Programming glitch affects ballots statewide (WV)
Rusty Marks The Charleston Gazette 14 October 2008
CHARLESTON, W.Va. A programming glitch is forcing election officials in Kanawha and 18 other counties to retest their optical scanning voting machines on the eve of the general election.
Early voting begins Wednesday for the 2008 election. But Kanawha County Clerk Vera McCormick said a programming error in the state's automated voting machines could have resulted in incorrect results for at least one state race.
According to McCormick, voters who voted a straight Republican ticket but then decided to vote for only one Democrat in the state Supreme Court race would have had their votes incorrectly counted. Two Democrats and one Republican are vying for two open seats on the court.
A voter voting a straight Republican ticket who wanted to vote for both Democrats would have had their vote counted correctly, but someone who wanted to vote for only a single Democrat and no Republican would have votes recorded for both candidates, McCormick said.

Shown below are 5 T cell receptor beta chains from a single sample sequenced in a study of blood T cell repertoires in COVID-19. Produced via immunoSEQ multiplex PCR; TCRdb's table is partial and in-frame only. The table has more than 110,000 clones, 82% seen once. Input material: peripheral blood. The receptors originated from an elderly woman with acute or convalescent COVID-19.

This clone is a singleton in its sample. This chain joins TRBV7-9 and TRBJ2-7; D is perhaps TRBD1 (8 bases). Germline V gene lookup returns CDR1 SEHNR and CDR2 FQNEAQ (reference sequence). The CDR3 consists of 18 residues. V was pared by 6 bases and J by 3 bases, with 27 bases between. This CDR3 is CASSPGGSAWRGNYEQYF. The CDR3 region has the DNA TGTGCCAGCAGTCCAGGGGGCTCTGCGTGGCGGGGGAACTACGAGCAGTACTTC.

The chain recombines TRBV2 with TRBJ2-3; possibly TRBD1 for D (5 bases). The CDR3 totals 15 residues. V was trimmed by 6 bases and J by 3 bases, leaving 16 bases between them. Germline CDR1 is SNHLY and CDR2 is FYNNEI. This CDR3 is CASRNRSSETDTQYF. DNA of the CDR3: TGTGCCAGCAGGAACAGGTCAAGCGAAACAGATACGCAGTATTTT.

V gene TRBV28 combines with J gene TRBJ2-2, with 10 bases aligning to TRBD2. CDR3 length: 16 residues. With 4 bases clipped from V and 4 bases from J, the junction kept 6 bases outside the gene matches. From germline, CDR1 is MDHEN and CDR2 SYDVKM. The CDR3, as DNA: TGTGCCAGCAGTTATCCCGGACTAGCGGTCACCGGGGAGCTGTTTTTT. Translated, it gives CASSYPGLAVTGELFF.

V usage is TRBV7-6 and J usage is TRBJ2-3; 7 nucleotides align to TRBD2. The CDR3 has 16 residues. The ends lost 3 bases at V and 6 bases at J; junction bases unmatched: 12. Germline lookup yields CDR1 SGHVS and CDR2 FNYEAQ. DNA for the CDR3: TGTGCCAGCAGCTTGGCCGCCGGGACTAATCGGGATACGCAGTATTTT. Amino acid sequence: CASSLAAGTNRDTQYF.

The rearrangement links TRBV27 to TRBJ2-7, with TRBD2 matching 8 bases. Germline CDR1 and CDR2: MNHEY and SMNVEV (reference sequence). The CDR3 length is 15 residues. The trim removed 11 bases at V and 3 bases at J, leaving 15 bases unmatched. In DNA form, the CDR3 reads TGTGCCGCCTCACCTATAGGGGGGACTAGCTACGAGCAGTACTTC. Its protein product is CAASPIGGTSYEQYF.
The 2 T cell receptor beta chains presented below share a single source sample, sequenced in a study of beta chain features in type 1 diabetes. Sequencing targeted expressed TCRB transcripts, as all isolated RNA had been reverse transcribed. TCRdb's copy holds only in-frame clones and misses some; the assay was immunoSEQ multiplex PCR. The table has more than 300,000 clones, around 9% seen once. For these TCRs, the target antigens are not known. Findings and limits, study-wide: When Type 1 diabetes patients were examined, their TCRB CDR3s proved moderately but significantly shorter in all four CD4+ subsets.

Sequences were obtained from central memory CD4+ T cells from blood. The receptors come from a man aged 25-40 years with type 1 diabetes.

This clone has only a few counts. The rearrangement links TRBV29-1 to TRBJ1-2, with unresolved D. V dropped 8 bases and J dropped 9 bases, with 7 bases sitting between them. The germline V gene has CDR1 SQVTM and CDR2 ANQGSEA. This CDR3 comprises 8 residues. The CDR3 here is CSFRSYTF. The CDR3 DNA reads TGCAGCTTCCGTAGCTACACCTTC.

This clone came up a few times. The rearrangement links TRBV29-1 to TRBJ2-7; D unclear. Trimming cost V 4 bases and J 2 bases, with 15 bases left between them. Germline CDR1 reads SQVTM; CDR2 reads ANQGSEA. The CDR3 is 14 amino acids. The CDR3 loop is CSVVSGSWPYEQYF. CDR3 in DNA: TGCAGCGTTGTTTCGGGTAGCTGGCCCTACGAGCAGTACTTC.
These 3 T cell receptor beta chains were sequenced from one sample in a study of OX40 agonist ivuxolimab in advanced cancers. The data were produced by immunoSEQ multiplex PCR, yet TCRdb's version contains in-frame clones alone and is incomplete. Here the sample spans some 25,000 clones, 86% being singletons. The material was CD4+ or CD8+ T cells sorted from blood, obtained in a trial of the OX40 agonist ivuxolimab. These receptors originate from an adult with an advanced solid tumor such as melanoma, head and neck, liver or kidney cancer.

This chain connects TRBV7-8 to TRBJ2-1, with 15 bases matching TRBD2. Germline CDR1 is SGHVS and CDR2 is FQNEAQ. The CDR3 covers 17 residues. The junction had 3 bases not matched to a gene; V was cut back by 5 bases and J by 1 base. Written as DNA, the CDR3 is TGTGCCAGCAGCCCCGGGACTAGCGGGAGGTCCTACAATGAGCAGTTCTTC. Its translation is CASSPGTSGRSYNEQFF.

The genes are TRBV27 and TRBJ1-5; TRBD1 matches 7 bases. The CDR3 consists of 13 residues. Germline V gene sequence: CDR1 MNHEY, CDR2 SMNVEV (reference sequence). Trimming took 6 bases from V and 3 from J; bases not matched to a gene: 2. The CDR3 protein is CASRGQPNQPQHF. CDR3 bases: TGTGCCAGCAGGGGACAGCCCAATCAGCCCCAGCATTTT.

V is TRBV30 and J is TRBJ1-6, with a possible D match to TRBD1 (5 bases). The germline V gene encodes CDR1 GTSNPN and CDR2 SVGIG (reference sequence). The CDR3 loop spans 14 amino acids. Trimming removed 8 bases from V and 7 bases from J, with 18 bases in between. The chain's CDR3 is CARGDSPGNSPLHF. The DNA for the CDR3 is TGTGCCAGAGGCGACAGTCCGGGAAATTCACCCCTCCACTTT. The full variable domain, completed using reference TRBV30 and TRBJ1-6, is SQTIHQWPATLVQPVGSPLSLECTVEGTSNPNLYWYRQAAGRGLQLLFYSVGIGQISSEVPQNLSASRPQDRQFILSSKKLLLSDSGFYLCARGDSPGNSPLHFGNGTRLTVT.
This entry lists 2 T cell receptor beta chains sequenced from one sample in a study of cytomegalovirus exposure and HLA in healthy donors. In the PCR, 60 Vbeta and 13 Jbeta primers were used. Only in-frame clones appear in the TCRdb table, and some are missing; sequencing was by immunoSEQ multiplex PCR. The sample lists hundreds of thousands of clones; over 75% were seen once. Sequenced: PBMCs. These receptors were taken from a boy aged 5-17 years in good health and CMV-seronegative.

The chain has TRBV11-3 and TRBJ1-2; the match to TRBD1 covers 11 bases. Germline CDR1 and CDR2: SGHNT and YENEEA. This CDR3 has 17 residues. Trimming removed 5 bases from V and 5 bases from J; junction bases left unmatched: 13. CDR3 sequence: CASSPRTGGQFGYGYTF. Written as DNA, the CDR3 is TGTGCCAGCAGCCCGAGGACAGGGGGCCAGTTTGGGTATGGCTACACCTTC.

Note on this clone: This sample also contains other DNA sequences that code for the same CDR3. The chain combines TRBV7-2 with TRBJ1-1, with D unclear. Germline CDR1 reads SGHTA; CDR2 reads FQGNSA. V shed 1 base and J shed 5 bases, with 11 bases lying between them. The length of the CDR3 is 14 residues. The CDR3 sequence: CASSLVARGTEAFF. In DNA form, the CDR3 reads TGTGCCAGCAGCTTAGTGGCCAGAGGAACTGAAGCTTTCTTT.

Kanawha County Commission President Kent Carper said a clerk in Hampshire County discovered the error late last week and informed the secretary of state's office. State election officials contacted the vendor who did the programming for the voting machines to correct the mistake.
Kanawha and the other 18 counties that use optical scanners for early voting got new memory cards just in time for the start of early voting, which begins Wednesday. Kanawha County election officials called an emergency meeting to retest their voting machines with the new cards this morning.
Carper said the mistake was made by the vendor, Election Systems & Software in Nebraska. State and county election officials have repeatedly had problems with ES&S missing deadlines and making mistakes on voting materials.
Kanawha County received new memory cards for only 16 voting machines that will be used for early voting. ES&S is supposed to supply new cards for the county's other 164 voting machines before Election Day.
Carper is unhappy with the voting glitch. "The problem is this is the day before the election starts," he said. "This does not instill confidence in the voting system.
"I think it's time for the Secretary of State to put the vendor they ed on a short leash."
McCormick said the mistake has been fixed and that voters should not worry about having their ballots miscounted. "They shouldn't get discouraged," she said. "That's why we're testing."